January 2020 Exclusive Story
Cost-Curve Key To Success Of Pre-FID LNG Export Terminals
BOULDER, CO.–Over the past few years, the vast majority of new wells in unconventional formations have been drilled, completed and produced on multiple-well pads. In fact, operators are now designing pads with 20 or more horizontal wellbores, using batch drilling and simultaneous completion operations to significantly improve efficiencies and slash individual well costs by as much as 35 percent.
In plays such as the Bakken, Eagle Ford, Permian, Marcellus, Niobrara and Woodford, oil and gas companies are investing considerable resources in not only developing well pads, but also in equipping each producing pad and building out gathering systems and installing centralized facilities to accommodate the production streams, which are often multiphase with varying combinations of gas and liquids.
Increasingly, sophisticated automation and remote monitoring are required of the vast equipment needed to efficiently produce from such sites, and fortunately, provide a powerful solution for improving pad production economics.
Operators face a number of technical challenges in producing from pad sites. Steep decline rates that lead to highly variable flow rates, a wide variety of equipment types to handle gas and liquids production, and the scale of operations related to the production, gathering and treating/processing facilities are among the factors that make managing pad developments in resource plays so complex.
It’s a given that the technical and operational challenges are stressed by today’s low commodity prices. Similarly, there is no question that leading-edge automation technologies provide superior economic performance of producing assets, regardless of prevailing price environments.
Because of the sheer number of wells and the amount of production, treating, separation, compression and storage equipment concentrated on a pad to accommodate production flows from multiple wells, a substantial increase in networking and automation technology is required. However, automation can do more than simply support the growth of production operations. Choosing the right system can give operators the potential to respond more effectively to the challenges presented both by near-term market uncertainties and long-term operational trends.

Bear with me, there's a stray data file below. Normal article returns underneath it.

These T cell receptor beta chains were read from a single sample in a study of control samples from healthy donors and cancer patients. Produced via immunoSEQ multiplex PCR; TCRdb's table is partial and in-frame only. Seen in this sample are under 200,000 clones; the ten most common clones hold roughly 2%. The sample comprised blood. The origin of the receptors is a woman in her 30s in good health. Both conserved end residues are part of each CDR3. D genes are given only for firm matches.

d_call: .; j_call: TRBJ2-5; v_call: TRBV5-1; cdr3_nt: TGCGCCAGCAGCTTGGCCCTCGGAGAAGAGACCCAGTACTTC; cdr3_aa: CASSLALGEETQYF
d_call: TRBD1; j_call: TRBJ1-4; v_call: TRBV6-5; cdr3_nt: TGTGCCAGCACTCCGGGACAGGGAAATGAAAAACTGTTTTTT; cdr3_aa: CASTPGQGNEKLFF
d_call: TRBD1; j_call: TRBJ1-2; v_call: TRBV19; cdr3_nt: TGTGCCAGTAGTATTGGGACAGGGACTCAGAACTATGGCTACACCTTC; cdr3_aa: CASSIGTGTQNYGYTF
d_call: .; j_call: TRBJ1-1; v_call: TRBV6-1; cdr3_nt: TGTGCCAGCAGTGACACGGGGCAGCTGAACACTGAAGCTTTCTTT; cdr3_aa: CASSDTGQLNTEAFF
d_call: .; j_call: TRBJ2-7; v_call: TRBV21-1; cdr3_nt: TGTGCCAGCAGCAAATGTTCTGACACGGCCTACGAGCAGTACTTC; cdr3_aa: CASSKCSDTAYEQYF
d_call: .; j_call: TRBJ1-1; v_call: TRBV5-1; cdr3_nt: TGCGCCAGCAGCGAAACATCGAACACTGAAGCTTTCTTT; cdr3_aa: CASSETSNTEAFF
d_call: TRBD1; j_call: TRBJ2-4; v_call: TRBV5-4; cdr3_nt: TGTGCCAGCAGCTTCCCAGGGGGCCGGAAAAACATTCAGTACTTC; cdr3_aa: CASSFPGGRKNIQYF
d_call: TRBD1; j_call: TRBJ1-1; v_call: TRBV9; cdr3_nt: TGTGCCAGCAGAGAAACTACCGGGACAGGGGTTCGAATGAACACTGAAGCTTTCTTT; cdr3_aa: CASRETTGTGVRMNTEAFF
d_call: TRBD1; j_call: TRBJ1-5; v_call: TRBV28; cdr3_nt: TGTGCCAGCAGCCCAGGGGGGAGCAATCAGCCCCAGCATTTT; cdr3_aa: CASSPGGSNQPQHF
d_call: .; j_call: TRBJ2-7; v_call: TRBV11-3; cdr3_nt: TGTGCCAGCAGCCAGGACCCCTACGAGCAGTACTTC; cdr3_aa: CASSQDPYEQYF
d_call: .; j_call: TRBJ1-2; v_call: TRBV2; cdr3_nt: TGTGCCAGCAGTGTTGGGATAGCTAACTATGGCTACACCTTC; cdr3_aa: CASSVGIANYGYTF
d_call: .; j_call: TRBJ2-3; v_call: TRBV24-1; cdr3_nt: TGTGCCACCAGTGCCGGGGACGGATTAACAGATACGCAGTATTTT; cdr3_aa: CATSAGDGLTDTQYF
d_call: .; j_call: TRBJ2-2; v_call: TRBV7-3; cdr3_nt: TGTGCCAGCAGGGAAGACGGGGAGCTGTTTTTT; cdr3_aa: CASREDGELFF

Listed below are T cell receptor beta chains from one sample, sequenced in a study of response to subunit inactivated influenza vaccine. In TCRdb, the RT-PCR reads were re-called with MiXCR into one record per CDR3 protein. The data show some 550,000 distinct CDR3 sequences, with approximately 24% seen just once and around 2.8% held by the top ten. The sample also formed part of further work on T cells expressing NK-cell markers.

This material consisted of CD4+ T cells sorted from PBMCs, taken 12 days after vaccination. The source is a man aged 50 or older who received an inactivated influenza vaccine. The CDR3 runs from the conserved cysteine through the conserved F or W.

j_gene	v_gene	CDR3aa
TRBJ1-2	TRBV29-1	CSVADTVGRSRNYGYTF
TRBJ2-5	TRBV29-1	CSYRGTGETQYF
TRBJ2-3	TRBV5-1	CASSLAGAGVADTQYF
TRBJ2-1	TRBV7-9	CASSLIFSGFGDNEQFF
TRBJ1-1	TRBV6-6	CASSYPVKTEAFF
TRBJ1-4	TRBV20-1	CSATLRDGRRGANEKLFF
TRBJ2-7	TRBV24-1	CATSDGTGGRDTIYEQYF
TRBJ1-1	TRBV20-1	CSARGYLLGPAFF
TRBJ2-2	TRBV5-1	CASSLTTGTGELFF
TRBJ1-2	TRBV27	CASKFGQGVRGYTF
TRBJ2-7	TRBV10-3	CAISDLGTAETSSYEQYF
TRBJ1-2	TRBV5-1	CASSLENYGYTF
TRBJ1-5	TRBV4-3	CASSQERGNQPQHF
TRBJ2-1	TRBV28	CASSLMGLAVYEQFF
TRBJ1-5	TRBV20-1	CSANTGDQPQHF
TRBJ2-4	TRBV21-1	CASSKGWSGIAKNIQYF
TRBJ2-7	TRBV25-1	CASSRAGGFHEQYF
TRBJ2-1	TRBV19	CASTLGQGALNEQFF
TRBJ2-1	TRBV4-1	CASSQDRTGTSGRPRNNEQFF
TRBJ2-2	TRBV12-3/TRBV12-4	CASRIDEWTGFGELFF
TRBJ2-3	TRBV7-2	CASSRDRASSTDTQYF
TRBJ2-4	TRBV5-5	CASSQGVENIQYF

For automation management personnel, the industry’s move to multiwell pads as the new standard for developing tight oil and gas shale plays creates challenges as well as opportunities. Pad operations drive the need for new ways to automate and combine production technologies. The biggest requirement that has changed for most oil and gas companies is the need for “on-demand” data gathering.
Live data are now the norm instead of the exception. Companies need real-time visibility into what field assets are doing all the time and to receive live data from fields, personnel, wells, storage facilities, etc. The ability to make decisions very quickly is the key to success in today’s marketplace, especially given continual changes to economic, environmental and legal conditions.
Real-time automation and communications provide the capability to monitor, control and enhance production operations through smarter networks that can be accessed anytime and anywhere using smart phones, tablets and personal computers. Indeed, wireless communications are the central nervous system that supports the automation requirements needed to give operators reliable real-time information for optimizing production.